directors of the company, in the prosecution 
of their mercantile projects; the other half to 
remain as before, a trading stock, and to be 
subject to those debts and losses. The petition 
was too reasonable not to be granted
In 1733, they again petitioned the parliament
that three-fourths of their trading stock might 
be turned into annuity stock, and only one-fourth 
remain as trading stock, or exposed to 
the hazards arising from the bad management 
of their directors. Both their annuity and 
trading stocks had, by this time, been reduced 
more than two millions each, by several different 
payments from government; so that this 
fourth amounted only to L.3,662,784 : 8 : 6. 
In 1748, all the demands of the company upon 
the king of Spain, in consequence of the 
assiento contract, were, by the treaty of Aix-la-Chapelle
given up for what was supposed 
an equivalent. An end was put to their trade 
with the Spanish West Indies; the remainder 
of their trading stock was turned into an annuity 
stock; and the company ceased, in every 
respect, to be a trading company
It ought to be observed, that in the trade 
which the South Sea company carried on by 
means of their annual ship, the only trade by 
which it ever was expected that they could 
make any considerable profit, they were not 
without competitors, either in the foreign or 
in the home market. At Carthagena, Porto 
Bello, and La Vera Cruz, they had to encounter 
the competition of the Spanish merchants
who brought from Cadiz to those markets 
European goods, of the same kind with 
the outward cargo of their ship; and in England 
they had to encounter that of the English 
merchants, who imported from Cadiz 
goods of the Spanish West Indies, of the same 
kind with the inward cargo. The goods, both 
of the Spanish and English merchants, indeed, 
were, perhaps, subject to higher duties. But 
the loss occasioned by the negligence, profusion
and malversation of the servants of the 
company, had probably been a tax much heavier 
than all those duties. That a joint-stock 
company should be able to carry on successfully 
any branch of foreign trade, when private 
adventurers can come into any sort of 
open and fair competition with them, seems 
contrary to all experience
The old English East India company was 
established in 1600, by a charter from Queen 
Elizabeth. In the first twelve voyages which 
they fitted out for India, they appear to have 
traded as a regulated company, with separate 
stocks, though only in the general ships of the 
company. In 1612, they united into a joint 
stock. Their charter was exclusive, and, 
though not confirmed by act of parliament
was in those days supposed to convey a real 
exclusive privilege. For many years, therefore,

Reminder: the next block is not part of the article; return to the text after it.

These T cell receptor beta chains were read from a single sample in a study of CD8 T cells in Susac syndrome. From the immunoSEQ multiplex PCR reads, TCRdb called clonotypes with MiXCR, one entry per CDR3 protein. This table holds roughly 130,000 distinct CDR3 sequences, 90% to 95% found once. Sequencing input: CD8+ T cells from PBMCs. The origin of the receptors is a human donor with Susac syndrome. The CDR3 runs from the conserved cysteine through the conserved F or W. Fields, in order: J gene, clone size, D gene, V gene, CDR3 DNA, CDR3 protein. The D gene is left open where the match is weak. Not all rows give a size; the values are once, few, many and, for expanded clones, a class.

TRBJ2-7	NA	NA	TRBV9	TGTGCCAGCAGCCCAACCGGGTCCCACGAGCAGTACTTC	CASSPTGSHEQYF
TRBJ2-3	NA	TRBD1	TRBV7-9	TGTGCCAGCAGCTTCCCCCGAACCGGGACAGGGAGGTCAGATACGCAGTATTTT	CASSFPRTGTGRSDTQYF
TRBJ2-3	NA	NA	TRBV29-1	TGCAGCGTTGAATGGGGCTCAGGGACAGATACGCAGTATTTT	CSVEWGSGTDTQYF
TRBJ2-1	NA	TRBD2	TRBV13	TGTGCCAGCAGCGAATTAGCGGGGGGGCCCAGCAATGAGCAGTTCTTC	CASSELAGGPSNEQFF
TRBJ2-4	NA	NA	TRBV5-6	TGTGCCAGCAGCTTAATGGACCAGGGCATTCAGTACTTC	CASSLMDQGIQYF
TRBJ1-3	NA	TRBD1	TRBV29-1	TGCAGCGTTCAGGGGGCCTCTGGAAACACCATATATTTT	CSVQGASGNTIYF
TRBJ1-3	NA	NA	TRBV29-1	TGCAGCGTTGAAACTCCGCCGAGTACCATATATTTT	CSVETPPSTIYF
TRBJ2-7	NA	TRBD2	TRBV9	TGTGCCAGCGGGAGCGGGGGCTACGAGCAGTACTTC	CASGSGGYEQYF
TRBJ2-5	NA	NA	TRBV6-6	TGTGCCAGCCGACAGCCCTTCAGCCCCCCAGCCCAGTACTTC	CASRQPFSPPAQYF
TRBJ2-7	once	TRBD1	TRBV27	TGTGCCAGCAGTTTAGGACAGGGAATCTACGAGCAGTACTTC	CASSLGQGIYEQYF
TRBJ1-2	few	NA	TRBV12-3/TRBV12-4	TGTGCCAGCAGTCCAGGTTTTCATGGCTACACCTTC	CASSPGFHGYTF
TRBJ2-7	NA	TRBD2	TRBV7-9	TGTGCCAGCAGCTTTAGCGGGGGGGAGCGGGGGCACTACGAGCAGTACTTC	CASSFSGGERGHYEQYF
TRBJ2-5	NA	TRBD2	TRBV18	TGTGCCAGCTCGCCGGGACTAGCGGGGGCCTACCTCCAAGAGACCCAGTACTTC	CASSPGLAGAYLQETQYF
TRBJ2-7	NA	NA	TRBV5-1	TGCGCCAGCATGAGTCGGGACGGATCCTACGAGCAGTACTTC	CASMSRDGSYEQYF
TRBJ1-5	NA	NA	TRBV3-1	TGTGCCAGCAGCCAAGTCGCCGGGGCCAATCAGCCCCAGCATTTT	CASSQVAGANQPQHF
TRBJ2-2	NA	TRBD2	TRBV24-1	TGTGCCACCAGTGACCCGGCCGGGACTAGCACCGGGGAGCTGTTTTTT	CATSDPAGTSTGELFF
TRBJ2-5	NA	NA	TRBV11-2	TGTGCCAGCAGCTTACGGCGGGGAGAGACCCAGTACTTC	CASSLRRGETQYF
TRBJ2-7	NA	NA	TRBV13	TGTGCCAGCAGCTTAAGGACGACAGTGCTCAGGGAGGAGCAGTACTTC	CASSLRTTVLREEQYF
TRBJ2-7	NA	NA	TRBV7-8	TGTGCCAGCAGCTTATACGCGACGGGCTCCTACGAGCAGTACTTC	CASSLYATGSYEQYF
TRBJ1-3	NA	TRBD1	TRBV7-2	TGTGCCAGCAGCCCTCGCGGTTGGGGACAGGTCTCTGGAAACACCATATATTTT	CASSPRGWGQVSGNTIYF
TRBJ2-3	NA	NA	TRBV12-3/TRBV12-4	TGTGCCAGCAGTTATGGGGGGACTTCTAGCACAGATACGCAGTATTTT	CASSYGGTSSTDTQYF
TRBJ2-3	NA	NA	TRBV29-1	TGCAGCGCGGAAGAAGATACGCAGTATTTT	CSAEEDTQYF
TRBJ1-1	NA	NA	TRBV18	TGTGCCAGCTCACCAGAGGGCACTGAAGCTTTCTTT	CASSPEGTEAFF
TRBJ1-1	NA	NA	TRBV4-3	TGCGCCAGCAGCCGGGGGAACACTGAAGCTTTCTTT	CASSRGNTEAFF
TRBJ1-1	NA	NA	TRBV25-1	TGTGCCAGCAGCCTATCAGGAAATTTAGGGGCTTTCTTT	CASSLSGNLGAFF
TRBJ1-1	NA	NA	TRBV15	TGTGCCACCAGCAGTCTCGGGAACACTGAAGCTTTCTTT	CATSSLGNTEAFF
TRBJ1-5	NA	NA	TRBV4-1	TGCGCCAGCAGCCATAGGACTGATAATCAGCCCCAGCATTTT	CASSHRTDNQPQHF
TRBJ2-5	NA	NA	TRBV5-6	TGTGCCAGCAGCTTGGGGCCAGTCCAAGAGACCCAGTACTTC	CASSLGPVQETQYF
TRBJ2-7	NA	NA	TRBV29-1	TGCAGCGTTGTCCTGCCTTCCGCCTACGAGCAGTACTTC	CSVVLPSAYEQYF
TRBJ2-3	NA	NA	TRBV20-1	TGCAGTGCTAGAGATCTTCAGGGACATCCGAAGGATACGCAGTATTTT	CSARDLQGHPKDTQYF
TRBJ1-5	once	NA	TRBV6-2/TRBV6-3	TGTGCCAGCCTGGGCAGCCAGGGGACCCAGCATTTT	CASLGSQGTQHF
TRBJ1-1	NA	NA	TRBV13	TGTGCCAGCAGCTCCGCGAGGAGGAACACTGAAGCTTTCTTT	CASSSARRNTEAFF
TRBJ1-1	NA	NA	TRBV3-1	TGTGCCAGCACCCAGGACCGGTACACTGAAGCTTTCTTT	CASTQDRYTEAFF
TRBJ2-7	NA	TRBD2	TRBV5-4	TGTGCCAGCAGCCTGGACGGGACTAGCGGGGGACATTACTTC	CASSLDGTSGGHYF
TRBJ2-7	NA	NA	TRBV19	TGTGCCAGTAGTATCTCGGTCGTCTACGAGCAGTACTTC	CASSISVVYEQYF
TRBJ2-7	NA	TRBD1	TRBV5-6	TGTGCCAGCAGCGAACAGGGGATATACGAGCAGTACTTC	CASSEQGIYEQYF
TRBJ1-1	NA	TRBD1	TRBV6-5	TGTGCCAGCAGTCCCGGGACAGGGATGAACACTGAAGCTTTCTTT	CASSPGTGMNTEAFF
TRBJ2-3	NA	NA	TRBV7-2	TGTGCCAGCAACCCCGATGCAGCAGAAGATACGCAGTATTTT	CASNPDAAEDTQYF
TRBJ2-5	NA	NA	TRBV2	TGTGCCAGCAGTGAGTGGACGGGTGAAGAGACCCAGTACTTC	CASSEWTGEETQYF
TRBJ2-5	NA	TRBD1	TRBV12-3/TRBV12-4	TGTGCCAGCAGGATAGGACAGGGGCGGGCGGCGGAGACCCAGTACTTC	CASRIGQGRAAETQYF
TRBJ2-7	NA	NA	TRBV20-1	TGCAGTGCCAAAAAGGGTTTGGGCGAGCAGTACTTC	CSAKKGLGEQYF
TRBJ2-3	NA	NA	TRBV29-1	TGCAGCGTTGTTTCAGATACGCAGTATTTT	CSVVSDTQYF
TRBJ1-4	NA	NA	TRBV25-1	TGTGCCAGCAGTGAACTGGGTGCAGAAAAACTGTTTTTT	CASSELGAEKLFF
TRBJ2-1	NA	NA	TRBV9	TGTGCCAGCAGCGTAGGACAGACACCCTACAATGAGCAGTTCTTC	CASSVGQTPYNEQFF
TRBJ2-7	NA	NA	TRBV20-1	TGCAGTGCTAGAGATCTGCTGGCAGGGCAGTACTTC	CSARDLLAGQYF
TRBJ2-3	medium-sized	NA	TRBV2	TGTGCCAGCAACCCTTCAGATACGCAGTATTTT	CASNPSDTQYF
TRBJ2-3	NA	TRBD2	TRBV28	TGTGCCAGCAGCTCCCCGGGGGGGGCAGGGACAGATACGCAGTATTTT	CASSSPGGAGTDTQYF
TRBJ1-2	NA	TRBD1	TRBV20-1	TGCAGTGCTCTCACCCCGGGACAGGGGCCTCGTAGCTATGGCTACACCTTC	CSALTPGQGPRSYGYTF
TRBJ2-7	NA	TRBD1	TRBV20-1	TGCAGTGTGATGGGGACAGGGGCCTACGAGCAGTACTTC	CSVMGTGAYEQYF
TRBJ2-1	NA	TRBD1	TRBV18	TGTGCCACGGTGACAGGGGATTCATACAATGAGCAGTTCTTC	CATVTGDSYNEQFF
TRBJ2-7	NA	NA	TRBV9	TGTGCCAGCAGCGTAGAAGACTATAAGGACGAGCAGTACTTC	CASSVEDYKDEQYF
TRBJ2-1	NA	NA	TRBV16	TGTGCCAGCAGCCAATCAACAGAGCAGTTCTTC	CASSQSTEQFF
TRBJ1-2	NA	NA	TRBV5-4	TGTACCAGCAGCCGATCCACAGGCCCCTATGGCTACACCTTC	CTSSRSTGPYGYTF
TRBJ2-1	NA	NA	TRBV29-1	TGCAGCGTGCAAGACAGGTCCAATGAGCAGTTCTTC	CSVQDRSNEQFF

they were not much disturbed by interlopers
Their capital, which never exceeded 
seven hundred and fourty-four thousand 
pounds, and of which fifty pounds was a share
was not so exorbitant, nor their dealings so 
extensive, as to afford either a pretext for gross 
negligence and profusion, or a cover to gross 
malversation. Notwithstanding some extraordinary 
losses, occasioned partly by the malice 
of the Dutch East India company, and 
partly by other accidents, they carried on for 
many years a successful trade. But in process 
of time, when the principles of liberty 
were better understood, it became every day 
more and more doubtful, how far a royal 
charter, not confirmed by act of parliament
could convey an exclusive privilege. Upon 
this question the decisions of the courts of justice 
were not uniform, but varied with the authority 
of government, and the humours of the 
times. Interlopers multiplied upon them; 
and towards the end of the reign of Charles 
II., through the whole of that of James II., 
and during a part of that of William III., reduced 
them to great distress. In 1698, a proposal 
was made to parliament, of advancing 
two millions to government, at eight per cent
provided the subscribers were erected into a 
new East India company, with exclusive privileges
The old East India company offered 
seven hundred thousand pounds, nearly the 
amount of their capital, at four per cent. upon 
the same conditions. But such was at that 
time the state of public credit, that it was more 
convenient for government to borrow two millions 
at eight per cent. than seven hundred 
thousand pounds at four. The proposal of 
the new subscribers was accepted, and a new 
East India company established in consequence
The old East India company, however, 
had a right to continue their trade till 
1701. They had, at the same time, in the 
name of their treasurer, subscribed very artfully 
three hundred and fifteen thousand 
pounds into the stock of the new. By a negligence 
in the expression of the act of parliament
which vested the East India trade in 
the subscribers to this loan of two millions, it 
did not appear evident that they were all obliged 
to unite into a joint stock. A few private 
traders, whose subscriptions amounted 
only to seven thousand two hundred pounds
insisted upon the privilege of trading separately 
upon their own stocks, and at their own 
risks. The old East India company had a 
right to a separate trade upon their own stock 
till 1701; and they had likewise, both before 
and after that period, a right, like that of 
other private traders, to a separate trade upon 
the three hundred and fifteen thousand pounds
which they had subscribed into the stock of 
the new company. The competition of the 
two companies with the private traders, and 
with one another, is said to have well nigh 
ruined both. Upon a subsequent occasion, in 
1730, when a proposal was made to parliament 
for putting the trade under the management 
of a regulated company, and thereby